Indian finance minister says currency panic ‘unwarranted’

August 22, 2013
A parking lot employee counts Indian rupee notes in New Delhi on August 14, 2013/AFP
A parking lot employee counts Indian rupee notes in New Delhi on August 14, 2013/AFP

, NEW DELHI, Aug 22 – India’s finance minister said Thursday that intense selling pressure on the rupee was exaggerated and that the currency market “panic” was unnecessary.

The rupee, which has hit record lows for five straight trading days, slumped to 65.56 to the dollar on Thursday as uncertainty about the future of the US stimulus programme added to growing fears about the state of the Indian economy.

“The panic that has gripped the currency market is unwarranted,” P. Chidambaram told a press conference.

“It is almost universally accepted that the rupee is undervalued and has overshot the reasonable and appropriate level,” he said, describing the volatility in the currency market as “unacceptable”.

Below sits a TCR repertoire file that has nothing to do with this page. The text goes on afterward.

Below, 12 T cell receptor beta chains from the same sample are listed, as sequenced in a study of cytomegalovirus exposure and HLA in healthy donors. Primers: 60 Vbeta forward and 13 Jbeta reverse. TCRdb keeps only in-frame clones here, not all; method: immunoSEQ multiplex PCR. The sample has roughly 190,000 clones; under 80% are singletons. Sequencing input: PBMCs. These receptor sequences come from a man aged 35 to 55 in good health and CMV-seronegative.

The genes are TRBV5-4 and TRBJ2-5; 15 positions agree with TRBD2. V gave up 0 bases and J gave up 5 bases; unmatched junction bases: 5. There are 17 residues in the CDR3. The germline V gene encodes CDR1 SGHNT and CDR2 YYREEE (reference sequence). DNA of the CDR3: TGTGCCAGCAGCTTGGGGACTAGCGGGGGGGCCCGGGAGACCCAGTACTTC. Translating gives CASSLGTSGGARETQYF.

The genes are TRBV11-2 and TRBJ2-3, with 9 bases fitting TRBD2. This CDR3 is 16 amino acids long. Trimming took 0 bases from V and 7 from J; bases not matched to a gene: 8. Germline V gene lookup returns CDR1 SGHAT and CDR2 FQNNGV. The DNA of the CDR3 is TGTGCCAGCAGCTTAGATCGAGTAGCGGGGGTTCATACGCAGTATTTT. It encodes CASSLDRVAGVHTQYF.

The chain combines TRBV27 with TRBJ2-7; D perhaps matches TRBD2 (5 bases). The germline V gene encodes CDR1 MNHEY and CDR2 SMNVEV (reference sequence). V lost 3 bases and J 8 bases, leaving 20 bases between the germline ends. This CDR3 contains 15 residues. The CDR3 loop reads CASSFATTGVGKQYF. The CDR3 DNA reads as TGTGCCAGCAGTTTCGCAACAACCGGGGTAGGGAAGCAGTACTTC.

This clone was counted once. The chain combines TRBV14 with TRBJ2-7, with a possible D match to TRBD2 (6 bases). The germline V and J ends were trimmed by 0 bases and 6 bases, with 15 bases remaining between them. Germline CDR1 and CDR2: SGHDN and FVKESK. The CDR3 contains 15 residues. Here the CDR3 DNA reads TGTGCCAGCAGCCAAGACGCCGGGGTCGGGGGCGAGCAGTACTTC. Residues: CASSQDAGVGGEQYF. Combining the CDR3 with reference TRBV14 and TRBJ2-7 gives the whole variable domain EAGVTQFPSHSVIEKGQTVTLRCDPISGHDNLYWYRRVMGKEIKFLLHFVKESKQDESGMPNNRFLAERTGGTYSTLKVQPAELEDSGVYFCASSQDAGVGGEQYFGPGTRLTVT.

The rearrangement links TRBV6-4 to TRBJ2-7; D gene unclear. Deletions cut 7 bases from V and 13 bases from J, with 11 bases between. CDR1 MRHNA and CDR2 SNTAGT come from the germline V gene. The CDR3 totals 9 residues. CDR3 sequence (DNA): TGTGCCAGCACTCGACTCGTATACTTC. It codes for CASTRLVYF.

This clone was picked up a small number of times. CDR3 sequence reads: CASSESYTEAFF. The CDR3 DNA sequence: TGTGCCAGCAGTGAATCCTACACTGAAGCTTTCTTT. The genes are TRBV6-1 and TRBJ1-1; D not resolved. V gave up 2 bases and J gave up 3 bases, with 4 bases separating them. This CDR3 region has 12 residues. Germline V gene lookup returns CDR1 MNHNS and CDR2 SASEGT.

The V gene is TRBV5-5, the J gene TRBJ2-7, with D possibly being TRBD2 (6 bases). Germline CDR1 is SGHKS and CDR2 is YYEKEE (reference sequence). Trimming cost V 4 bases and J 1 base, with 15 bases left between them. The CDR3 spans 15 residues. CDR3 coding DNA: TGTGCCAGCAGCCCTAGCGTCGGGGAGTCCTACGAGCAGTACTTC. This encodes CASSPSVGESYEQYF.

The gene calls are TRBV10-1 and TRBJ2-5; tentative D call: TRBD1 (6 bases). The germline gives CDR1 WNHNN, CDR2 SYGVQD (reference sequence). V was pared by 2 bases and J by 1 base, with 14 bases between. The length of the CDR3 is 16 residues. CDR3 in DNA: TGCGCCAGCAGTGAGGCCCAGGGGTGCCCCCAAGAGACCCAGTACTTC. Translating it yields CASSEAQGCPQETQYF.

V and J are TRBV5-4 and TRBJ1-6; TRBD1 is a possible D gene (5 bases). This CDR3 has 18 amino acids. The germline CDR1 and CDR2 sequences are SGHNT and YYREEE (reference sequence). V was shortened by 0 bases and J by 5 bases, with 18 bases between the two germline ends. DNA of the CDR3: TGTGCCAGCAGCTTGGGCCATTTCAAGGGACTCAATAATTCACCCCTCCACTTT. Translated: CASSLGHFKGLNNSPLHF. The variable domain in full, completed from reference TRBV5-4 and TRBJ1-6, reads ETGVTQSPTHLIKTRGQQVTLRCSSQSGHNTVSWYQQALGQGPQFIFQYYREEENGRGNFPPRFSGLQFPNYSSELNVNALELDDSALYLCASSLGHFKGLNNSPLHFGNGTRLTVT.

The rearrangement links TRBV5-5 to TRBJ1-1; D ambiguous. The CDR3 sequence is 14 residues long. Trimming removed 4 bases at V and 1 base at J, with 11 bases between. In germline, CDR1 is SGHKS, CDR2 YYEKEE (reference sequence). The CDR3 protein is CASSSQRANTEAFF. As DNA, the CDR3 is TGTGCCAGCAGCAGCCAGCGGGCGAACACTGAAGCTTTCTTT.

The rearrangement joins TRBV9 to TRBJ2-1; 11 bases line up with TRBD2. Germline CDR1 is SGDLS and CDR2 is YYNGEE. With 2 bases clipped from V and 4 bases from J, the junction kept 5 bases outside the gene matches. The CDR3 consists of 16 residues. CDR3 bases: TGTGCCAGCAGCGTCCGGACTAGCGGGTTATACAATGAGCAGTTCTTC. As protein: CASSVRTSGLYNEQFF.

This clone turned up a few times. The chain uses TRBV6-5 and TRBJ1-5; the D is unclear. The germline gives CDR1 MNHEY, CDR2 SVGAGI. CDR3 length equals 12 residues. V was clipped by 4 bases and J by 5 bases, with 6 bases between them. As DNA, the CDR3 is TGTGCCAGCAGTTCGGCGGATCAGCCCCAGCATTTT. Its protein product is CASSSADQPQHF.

The rupee has lost about a fifth of its value this year and there are doubts over whether policymakers are in control of the situation.

Global ratings agency Fitch warned in a statement Thursday that India, which it rates BBB with a stable outlook, may see its credit ratings lowered if it does not halt the fall in investment.

“Unless reforms related to growth and lowering the current account deficit are addressed, things will not improve,” said economist Devendra Pant with India Ratings, part of the Fitch group.

The rupee recovered marginally from its day’s low to end trading at 64.55 on Thursday, while Indian shares closed up 2.27 percent or 407.03 points to 18,312.94 points, snapping four straight days of declines.

Chidambaram said there was no plan to resort to capital controls and that reviving growth, which has slumped to a decade low of five percent in the year to March, would remain the focus of government.

“We are exploring structural measures to reduce the current account deficit and improve foreign capital inflows,” he said, adding that the deficit would be contained at $70 billion this fiscal year.

India’s large current account deficit must be funded with foreign capital and the country is seen as one of the most vulnerable among emerging markets whose currencies are under pressure globally.

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